When choosing a Persian or Oriental rug, there are several factors to consider, such as the design, color, and material. However, pile thickness is an essential aspect that is often overlooked. Pile thickness refers to the height of the pile, which can significantly affect the look and feel of the rug.
In this article, we will delve into the details of pile thickness and provide recommendations to help you choose the best option for your needs.
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What is Rug Pile?
The practical benefit of choosing a 100% hand-knotted rug is its materials. Wool rugs are highly durable. The pile is thick, strong, and tough.
Pile refers to the surface, or “face” of a rug. It is made up of knots, which may later be cut or left alone.
The pile of a rug can range from low to medium to high.
Pile height refers to the wool or silk or other material that rise from the foundation of the rug. The pile makes up the surface or face of the rug and its height is directly proportional to the height of the rug. It affects how a rug feels under your hands or feet, and it also affects how easy (or difficult) it may be to clean your rug.
While all rug buyers take great care to make sure they are choosing a rug of the right length and width for their space, many overlook the pile height. However, this is an important feature to take into consideration as it can affect many aspects, from the look it creates to the maintenance and durability.
When measuring pile height, you only take into consideration the visible knots from the surface to the tip of the pile.
Understanding How the Pile is Created
The pile of a rug is created by knotting individual strands of yarn onto a foundation. The foundation is set up on a loom, and the pile is knotted onto it, knot by knot. Weavers cut the pile as they create each knot through the foundation. After about every two inches of knots they create, they cut the pile. Once the weaving is completed, the rug is removed from the loom, and the pile is trimmed to make it even.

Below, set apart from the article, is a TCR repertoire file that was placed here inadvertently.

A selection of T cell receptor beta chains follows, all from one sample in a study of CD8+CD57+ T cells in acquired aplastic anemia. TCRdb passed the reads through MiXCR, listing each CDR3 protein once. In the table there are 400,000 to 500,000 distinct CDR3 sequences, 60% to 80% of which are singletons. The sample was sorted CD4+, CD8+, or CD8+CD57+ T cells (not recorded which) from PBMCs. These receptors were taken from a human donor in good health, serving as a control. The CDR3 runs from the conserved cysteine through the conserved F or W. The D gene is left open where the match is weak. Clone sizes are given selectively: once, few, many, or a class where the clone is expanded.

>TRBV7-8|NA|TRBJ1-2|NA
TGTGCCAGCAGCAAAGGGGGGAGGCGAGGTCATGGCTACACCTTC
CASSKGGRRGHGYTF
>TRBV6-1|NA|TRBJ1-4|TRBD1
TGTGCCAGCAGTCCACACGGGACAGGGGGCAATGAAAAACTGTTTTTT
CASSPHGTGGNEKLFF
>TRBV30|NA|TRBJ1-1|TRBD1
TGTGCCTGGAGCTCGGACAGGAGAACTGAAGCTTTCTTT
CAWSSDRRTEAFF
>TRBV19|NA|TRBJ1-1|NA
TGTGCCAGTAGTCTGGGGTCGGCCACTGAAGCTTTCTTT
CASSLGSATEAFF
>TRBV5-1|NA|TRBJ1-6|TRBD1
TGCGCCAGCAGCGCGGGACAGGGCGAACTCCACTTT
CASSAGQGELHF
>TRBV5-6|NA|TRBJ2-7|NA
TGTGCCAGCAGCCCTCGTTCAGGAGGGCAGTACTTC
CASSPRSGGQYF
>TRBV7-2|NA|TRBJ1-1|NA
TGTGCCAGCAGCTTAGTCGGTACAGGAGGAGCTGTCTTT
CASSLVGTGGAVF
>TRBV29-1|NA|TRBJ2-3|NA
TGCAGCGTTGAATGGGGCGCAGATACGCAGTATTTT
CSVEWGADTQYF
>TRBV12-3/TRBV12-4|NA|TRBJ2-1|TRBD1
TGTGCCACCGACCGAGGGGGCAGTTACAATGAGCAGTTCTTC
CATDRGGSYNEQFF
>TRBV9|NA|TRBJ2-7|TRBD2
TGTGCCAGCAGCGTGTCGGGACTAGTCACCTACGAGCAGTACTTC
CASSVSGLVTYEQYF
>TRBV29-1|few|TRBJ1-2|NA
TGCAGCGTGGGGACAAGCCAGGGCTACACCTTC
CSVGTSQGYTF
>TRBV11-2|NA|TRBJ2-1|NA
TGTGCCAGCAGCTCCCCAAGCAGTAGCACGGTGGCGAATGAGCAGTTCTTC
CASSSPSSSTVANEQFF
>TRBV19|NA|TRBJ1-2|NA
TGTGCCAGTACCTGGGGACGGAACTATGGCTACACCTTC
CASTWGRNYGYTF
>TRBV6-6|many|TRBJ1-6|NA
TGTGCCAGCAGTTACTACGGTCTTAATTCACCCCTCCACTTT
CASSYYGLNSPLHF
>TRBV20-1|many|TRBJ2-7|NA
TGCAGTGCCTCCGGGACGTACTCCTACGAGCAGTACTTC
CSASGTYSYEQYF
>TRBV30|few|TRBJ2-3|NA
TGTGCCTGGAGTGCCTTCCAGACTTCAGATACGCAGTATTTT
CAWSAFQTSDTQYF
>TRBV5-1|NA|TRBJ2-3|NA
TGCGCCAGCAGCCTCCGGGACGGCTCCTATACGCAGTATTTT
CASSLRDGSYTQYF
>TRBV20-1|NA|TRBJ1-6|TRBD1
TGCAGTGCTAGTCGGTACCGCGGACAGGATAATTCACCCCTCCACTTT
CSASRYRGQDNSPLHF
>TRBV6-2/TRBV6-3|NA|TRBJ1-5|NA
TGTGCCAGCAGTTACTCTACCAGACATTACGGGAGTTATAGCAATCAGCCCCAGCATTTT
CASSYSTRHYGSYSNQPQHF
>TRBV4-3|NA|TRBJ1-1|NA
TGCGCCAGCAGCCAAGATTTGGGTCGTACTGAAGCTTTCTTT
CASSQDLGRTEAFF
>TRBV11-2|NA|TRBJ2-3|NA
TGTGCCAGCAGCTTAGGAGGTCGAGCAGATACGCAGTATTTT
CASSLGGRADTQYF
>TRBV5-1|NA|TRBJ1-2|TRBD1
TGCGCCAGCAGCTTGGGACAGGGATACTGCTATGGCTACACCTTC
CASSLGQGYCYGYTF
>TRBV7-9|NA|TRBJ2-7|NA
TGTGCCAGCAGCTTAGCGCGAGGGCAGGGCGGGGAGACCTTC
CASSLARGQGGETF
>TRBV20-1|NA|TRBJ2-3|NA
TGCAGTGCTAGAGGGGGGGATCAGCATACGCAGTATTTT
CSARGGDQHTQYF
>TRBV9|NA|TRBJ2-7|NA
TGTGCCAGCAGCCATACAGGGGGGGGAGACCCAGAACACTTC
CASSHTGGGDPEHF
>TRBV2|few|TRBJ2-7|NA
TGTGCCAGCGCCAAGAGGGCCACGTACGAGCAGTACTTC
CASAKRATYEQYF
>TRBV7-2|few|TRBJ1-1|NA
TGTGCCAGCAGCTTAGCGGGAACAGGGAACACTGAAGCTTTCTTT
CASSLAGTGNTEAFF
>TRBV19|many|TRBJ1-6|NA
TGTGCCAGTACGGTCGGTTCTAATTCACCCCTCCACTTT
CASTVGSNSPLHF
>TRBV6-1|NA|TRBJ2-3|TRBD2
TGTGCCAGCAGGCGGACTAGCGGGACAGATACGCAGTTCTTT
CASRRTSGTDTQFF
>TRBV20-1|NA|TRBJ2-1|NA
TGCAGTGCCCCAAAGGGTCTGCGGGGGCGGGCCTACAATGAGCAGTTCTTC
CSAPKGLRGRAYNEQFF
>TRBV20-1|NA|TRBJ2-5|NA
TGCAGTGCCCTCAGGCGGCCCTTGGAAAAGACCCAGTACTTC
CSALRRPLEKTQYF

Factors that Affect Pile Thickness
Several factors can affect the pile thickness of a rug, such as the knot density, pattern, and wool quality. The higher the knot density, the more the pile is trimmed to show the design.
On the other hand, the lower the knot density, the less the pile is trimmed, resulting in a thicker pile. The lower the knot density, the thicker the wool used, which creates a thicker pile.
Additionally, double-wefted rugs are thicker and denser piles.
3 Pile Height Categories
1. Low Pile – This category includes all rugs with a pile height of ¼ inch or less. Silk Persian rugs and some antique Persian rugs almost always have a very low pile.
The biggest benefit of low pile rugs is they tend to accumulate less debris and are easier to vacuum and clean.
2. Medium Pile – Rugs with a pile height between ¼ inch and ½ inch are categorized as medium pile.
Rugs with medium pile height add a warm, cozy touch to the space while still being relatively easy to maintain.
3. High Pile – This category includes all rugs with a pile height of ½ inch to ¾ inch. Persian rugs rarely have piles longer than ¾ inch.
These rugs look and feel warm, comfortable and luxurious. They will instantly elevate any space where they are placed. However, they trap dirt and debris more easily and are harder to maintain and keep clean.
What to Consider When Choosing Pile Thickness
Choosing the right pile thickness depends on various factors, such as your preference, the room’s usage, and the care required. For instance, high-pile rugs provide a cozy and warm feeling, making them ideal for bedrooms.
On the other hand, low-pile rugs are easier to walk on and have a sharper pattern. It is better to use a medium to high pile rugs for heavy traffic areas to withstand the usage, while low pile rugs are recommended for areas with door clearances.
Think about where you intend to place the rug. Ideally, choose a high pile rug for high traffic areas and for placing under heavy furniture.
Medium pile rugs are a great choice for the bedroom, dining, living room, hallways and kitchen.